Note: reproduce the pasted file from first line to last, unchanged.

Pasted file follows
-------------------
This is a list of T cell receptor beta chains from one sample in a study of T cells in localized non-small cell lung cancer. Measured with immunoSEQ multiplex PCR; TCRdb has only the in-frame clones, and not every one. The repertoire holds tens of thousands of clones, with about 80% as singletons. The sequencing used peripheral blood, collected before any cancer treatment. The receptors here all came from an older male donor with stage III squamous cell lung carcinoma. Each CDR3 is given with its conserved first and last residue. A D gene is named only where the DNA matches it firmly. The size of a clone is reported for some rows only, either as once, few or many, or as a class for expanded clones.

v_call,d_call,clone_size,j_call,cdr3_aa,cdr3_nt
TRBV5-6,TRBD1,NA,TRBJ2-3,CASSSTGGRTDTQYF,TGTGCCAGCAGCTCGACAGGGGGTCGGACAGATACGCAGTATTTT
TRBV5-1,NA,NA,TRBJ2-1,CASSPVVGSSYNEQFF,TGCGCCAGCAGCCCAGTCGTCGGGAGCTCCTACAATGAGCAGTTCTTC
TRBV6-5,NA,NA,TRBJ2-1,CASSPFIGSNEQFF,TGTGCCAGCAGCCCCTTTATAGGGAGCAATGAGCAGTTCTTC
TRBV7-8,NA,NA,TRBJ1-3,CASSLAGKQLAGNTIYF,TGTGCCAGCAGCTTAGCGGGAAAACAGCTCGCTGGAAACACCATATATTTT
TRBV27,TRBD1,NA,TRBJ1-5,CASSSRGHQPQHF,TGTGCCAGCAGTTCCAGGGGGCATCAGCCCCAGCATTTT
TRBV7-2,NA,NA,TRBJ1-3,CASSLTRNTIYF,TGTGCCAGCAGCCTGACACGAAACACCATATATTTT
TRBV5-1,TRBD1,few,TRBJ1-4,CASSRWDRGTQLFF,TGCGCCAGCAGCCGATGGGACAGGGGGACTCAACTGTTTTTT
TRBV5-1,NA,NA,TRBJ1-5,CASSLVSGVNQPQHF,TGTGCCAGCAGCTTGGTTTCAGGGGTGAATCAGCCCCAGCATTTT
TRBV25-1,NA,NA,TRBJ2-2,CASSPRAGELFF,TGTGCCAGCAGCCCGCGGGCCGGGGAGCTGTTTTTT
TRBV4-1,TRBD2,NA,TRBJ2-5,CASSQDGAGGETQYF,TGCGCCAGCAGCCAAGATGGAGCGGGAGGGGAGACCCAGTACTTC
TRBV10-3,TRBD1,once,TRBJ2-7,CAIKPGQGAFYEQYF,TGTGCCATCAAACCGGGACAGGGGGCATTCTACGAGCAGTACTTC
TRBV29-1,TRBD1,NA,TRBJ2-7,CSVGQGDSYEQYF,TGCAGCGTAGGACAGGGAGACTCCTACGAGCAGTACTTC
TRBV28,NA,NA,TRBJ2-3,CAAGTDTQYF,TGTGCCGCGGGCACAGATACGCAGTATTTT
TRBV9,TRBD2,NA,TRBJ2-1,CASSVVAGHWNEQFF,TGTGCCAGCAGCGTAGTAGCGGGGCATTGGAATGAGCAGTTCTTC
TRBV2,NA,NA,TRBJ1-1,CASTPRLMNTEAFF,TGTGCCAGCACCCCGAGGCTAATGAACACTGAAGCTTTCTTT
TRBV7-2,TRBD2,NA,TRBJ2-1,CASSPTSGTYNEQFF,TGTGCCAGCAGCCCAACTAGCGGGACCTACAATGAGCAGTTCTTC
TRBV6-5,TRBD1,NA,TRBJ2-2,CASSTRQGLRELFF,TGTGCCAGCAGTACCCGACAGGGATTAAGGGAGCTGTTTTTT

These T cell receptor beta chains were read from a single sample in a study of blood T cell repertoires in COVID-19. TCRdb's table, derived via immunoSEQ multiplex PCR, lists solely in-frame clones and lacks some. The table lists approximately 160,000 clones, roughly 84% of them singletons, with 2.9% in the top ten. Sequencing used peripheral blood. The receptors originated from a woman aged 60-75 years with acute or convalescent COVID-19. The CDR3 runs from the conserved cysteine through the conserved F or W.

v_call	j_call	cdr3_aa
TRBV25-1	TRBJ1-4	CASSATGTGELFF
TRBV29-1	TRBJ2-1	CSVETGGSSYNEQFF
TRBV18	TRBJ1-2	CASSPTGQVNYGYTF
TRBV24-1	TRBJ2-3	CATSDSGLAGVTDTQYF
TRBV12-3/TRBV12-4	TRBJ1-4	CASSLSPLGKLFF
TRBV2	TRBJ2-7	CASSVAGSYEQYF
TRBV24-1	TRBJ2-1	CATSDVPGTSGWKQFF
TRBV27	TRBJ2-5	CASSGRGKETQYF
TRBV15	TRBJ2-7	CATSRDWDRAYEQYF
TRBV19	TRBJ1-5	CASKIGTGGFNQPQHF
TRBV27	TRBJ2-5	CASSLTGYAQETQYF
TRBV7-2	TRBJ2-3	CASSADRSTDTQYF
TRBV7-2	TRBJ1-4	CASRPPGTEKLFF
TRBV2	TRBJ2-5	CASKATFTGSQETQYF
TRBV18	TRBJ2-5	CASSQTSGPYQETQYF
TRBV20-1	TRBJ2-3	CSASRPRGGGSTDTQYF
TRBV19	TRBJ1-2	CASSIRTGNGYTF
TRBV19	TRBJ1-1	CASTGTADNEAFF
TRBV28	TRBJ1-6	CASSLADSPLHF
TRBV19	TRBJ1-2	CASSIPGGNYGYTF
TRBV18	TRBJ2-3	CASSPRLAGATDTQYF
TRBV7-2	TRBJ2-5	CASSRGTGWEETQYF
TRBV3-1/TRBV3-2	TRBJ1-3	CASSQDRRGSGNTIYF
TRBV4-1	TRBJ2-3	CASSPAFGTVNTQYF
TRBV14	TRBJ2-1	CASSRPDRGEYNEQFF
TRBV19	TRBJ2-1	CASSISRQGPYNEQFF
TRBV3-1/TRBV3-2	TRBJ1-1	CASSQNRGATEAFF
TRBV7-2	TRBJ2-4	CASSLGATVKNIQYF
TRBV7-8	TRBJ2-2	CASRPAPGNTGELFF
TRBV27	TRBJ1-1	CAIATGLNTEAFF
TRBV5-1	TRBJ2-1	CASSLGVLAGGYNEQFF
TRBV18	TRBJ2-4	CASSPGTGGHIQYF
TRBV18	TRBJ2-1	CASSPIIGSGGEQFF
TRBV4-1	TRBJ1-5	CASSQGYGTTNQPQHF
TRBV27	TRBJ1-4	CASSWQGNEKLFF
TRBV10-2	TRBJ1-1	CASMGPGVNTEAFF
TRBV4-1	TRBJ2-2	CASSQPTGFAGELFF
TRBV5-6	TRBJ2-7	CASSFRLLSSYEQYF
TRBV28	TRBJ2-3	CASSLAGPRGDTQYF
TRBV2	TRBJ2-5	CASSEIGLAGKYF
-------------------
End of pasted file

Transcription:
This is a list of T cell receptor beta chains from one sample in a study of T cells in localized non-small cell lung cancer. Measured with immunoSEQ multiplex PCR; TCRdb has only the in-frame clones, and not every one. The repertoire holds tens of thousands of clones, with about 80% as singletons. The sequencing used peripheral blood, collected before any cancer treatment. The receptors here all came from an older male donor with stage III squamous cell lung carcinoma. Each CDR3 is given with its conserved first and last residue. A D gene is named only where the DNA matches it firmly. The size of a clone is reported for some rows only, either as once, few or many, or as a class for expanded clones.

v_call,d_call,clone_size,j_call,cdr3_aa,cdr3_nt
TRBV5-6,TRBD1,NA,TRBJ2-3,CASSSTGGRTDTQYF,TGTGCCAGCAGCTCGACAGGGGGTCGGACAGATACGCAGTATTTT
TRBV5-1,NA,NA,TRBJ2-1,CASSPVVGSSYNEQFF,TGCGCCAGCAGCCCAGTCGTCGGGAGCTCCTACAATGAGCAGTTCTTC
TRBV6-5,NA,NA,TRBJ2-1,CASSPFIGSNEQFF,TGTGCCAGCAGCCCCTTTATAGGGAGCAATGAGCAGTTCTTC
TRBV7-8,NA,NA,TRBJ1-3,CASSLAGKQLAGNTIYF,TGTGCCAGCAGCTTAGCGGGAAAACAGCTCGCTGGAAACACCATATATTTT
TRBV27,TRBD1,NA,TRBJ1-5,CASSSRGHQPQHF,TGTGCCAGCAGTTCCAGGGGGCATCAGCCCCAGCATTTT
TRBV7-2,NA,NA,TRBJ1-3,CASSLTRNTIYF,TGTGCCAGCAGCCTGACACGAAACACCATATATTTT
TRBV5-1,TRBD1,few,TRBJ1-4,CASSRWDRGTQLFF,TGCGCCAGCAGCCGATGGGACAGGGGGACTCAACTGTTTTTT
TRBV5-1,NA,NA,TRBJ1-5,CASSLVSGVNQPQHF,TGTGCCAGCAGCTTGGTTTCAGGGGTGAATCAGCCCCAGCATTTT
TRBV25-1,NA,NA,TRBJ2-2,CASSPRAGELFF,TGTGCCAGCAGCCCGCGGGCCGGGGAGCTGTTTTTT
TRBV4-1,TRBD2,NA,TRBJ2-5,CASSQDGAGGETQYF,TGCGCCAGCAGCCAAGATGGAGCGGGAGGGGAGACCCAGTACTTC
TRBV10-3,TRBD1,once,TRBJ2-7,CAIKPGQGAFYEQYF,TGTGCCATCAAACCGGGACAGGGGGCATTCTACGAGCAGTACTTC
TRBV29-1,TRBD1,NA,TRBJ2-7,CSVGQGDSYEQYF,TGCAGCGTAGGACAGGGAGACTCCTACGAGCAGTACTTC
TRBV28,NA,NA,TRBJ2-3,CAAGTDTQYF,TGTGCCGCGGGCACAGATACGCAGTATTTT
TRBV9,TRBD2,NA,TRBJ2-1,CASSVVAGHWNEQFF,TGTGCCAGCAGCGTAGTAGCGGGGCATTGGAATGAGCAGTTCTTC
TRBV2,NA,NA,TRBJ1-1,CASTPRLMNTEAFF,TGTGCCAGCACCCCGAGGCTAATGAACACTGAAGCTTTCTTT
TRBV7-2,TRBD2,NA,TRBJ2-1,CASSPTSGTYNEQFF,TGTGCCAGCAGCCCAACTAGCGGGACCTACAATGAGCAGTTCTTC
TRBV6-5,TRBD1,NA,TRBJ2-2,CASSTRQGLRELFF,TGTGCCAGCAGTACCCGACAGGGATTAAGGGAGCTGTTTTTT

These T cell receptor beta chains were read from a single sample in a study of blood T cell repertoires in COVID-19. TCRdb's table, derived via immunoSEQ multiplex PCR, lists solely in-frame clones and lacks some. The table lists approximately 160,000 clones, roughly 84% of them singletons, with 2.9% in the top ten. Sequencing used peripheral blood. The receptors originated from a woman aged 60-75 years with acute or convalescent COVID-19. The CDR3 runs from the conserved cysteine through the conserved F or W.

v_call	j_call	cdr3_aa
TRBV25-1	TRBJ1-4	CASSATGTGELFF
TRBV29-1	TRBJ2-1	CSVETGGSSYNEQFF
TRBV18	TRBJ1-2	CASSPTGQVNYGYTF
TRBV24-1	TRBJ2-3	CATSDSGLAGVTDTQYF
TRBV12-3/TRBV12-4	TRBJ1-4	CASSLSPLGKLFF
TRBV2	TRBJ2-7	CASSVAGSYEQYF
TRBV24-1	TRBJ2-1	CATSDVPGTSGWKQFF
TRBV27	TRBJ2-5	CASSGRGKETQYF
TRBV15	TRBJ2-7	CATSRDWDRAYEQYF
TRBV19	TRBJ1-5	CASKIGTGGFNQPQHF
TRBV27	TRBJ2-5	CASSLTGYAQETQYF
TRBV7-2	TRBJ2-3	CASSADRSTDTQYF
TRBV7-2	TRBJ1-4	CASRPPGTEKLFF
TRBV2	TRBJ2-5	CASKATFTGSQETQYF
TRBV18	TRBJ2-5	CASSQTSGPYQETQYF
TRBV20-1	TRBJ2-3	CSASRPRGGGSTDTQYF
TRBV19	TRBJ1-2	CASSIRTGNGYTF
TRBV19	TRBJ1-1	CASTGTADNEAFF
TRBV28	TRBJ1-6	CASSLADSPLHF
TRBV19	TRBJ1-2	CASSIPGGNYGYTF
TRBV18	TRBJ2-3	CASSPRLAGATDTQYF
TRBV7-2	TRBJ2-5	CASSRGTGWEETQYF
TRBV3-1/TRBV3-2	TRBJ1-3	CASSQDRRGSGNTIYF
TRBV4-1	TRBJ2-3	CASSPAFGTVNTQYF
TRBV14	TRBJ2-1	CASSRPDRGEYNEQFF
TRBV19	TRBJ2-1	CASSISRQGPYNEQFF
TRBV3-1/TRBV3-2	TRBJ1-1	CASSQNRGATEAFF
TRBV7-2	TRBJ2-4	CASSLGATVKNIQYF
TRBV7-8	TRBJ2-2	CASRPAPGNTGELFF
TRBV27	TRBJ1-1	CAIATGLNTEAFF
TRBV5-1	TRBJ2-1	CASSLGVLAGGYNEQFF
TRBV18	TRBJ2-4	CASSPGTGGHIQYF
TRBV18	TRBJ2-1	CASSPIIGSGGEQFF
TRBV4-1	TRBJ1-5	CASSQGYGTTNQPQHF
TRBV27	TRBJ1-4	CASSWQGNEKLFF
TRBV10-2	TRBJ1-1	CASMGPGVNTEAFF
TRBV4-1	TRBJ2-2	CASSQPTGFAGELFF
TRBV5-6	TRBJ2-7	CASSFRLLSSYEQYF
TRBV28	TRBJ2-3	CASSLAGPRGDTQYF
TRBV2	TRBJ2-5	CASSEIGLAGKYF